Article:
Postpartum Depression

Novel mechanism regulating stress identified

Neuroscience researchers from Tufts have demonstrated, for the first time, that the physiological response to stress depends on neurosteroids acting on specific receptors in the brain, and they have been able to block that ...

Dec 13, 2011
popularity 5 / 5 (2) | comments 0 | with audio podcast

Tips for new moms on Mother's day

(HealthDay)—To mark Mother's Day, the U.S. Food and Drug Administration is offering new moms tips and advice as they begin their journey into parenthood.

May 09, 2014
popularity 5 / 5 (2) | comments 0

Postpartum depression (PPD), also called postnatal depression, is a form of clinical depression which can affect women, and less frequently men, typically after childbirth. Studies report prevalence rates among women from 5% to 25%, but methodological differences among the studies make the actual prevalence rate unclear. Among men, in particular new fathers, the incidence of postpartum depression has been estimated to be between 1.2% and 25.5%. Postpartum depression occurs in women after they have carried a child, usually in the first few months, and may last up to several months or even a year. Specifically, the onset of postpartum depression begins within 4 weeks and lasting up to 6 months after giving birth. Symptoms include sadness, fatigue, changes in sleeping and eating patterns, reduced libido, crying episodes, anxiety, and irritability. Although a number of risk factors have been identified, the causes of PPD are not well understood. Many women recover with a treatment consisting of a support group or counseling.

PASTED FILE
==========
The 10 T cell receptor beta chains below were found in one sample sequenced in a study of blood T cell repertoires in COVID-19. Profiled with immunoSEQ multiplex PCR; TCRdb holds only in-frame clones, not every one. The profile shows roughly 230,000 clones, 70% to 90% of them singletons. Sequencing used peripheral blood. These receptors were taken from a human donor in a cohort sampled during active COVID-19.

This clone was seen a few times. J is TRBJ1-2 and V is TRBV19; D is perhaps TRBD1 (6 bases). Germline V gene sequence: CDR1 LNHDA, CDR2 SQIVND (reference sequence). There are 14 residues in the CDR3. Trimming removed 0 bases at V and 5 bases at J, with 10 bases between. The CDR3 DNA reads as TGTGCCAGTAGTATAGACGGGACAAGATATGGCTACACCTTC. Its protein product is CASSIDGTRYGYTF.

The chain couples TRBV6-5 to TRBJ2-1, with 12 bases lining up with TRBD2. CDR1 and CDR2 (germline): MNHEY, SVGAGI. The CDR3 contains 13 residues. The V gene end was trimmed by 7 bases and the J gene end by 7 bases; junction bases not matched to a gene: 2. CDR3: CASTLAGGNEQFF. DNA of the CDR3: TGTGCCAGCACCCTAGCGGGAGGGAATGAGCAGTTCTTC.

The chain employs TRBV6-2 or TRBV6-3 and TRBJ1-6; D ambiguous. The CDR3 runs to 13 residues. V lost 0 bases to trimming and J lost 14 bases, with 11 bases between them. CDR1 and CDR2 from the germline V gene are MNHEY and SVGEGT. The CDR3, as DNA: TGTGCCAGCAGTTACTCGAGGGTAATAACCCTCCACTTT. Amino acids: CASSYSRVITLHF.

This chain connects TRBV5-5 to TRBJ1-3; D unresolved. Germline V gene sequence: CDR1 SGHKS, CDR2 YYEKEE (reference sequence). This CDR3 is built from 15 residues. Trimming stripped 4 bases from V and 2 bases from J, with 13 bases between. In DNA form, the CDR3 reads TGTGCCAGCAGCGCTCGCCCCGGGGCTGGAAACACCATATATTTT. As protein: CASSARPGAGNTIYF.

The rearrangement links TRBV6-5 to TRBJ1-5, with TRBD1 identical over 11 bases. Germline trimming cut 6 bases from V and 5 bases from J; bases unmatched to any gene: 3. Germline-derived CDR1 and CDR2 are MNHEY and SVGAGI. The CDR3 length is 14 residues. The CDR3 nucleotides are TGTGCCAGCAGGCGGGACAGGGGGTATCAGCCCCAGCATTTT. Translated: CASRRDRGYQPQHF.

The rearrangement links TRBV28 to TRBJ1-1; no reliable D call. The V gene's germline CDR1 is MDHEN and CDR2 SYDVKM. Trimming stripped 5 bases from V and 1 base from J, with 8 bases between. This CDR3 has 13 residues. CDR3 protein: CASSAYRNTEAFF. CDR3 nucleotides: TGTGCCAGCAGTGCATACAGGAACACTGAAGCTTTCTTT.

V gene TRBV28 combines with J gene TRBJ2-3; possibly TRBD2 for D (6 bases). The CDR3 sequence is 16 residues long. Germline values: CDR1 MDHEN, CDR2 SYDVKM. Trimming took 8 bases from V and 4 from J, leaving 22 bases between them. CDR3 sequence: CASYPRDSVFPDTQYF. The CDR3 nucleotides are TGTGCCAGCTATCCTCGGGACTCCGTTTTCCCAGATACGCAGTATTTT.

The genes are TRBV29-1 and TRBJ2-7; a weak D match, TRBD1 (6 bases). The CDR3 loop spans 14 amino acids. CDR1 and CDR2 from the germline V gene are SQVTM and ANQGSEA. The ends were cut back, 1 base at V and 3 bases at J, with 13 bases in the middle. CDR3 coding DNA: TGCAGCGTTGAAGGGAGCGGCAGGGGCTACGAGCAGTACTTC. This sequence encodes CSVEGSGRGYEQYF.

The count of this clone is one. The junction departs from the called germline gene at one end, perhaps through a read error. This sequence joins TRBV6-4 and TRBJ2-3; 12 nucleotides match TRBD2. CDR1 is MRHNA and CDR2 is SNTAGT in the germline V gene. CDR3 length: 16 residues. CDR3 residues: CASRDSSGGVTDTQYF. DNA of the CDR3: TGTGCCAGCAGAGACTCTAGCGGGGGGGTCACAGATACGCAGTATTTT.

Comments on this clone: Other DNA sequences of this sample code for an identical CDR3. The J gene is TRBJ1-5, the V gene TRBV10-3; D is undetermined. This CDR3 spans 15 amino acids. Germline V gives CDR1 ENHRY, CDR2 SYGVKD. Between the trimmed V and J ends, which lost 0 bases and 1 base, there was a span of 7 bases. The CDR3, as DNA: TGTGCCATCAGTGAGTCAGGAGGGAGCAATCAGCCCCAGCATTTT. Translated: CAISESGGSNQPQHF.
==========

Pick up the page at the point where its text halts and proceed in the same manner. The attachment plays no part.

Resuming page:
The Edinburgh Postnatal Depression Scale, a standardized self-reported questionnaire, may be used to identify women who have postpartum depression.

This text uses material from Wikipedia licensed under CC BY-SA

Latest Spotlight News

A hybrid vehicle that delivers DNA

A new hybrid vehicle is under development. Its performance isn't measured by the distance it travels, but rather the delivery of its cargo: vaccines that contain genetically engineered DNA to fight HIV, cancer, ...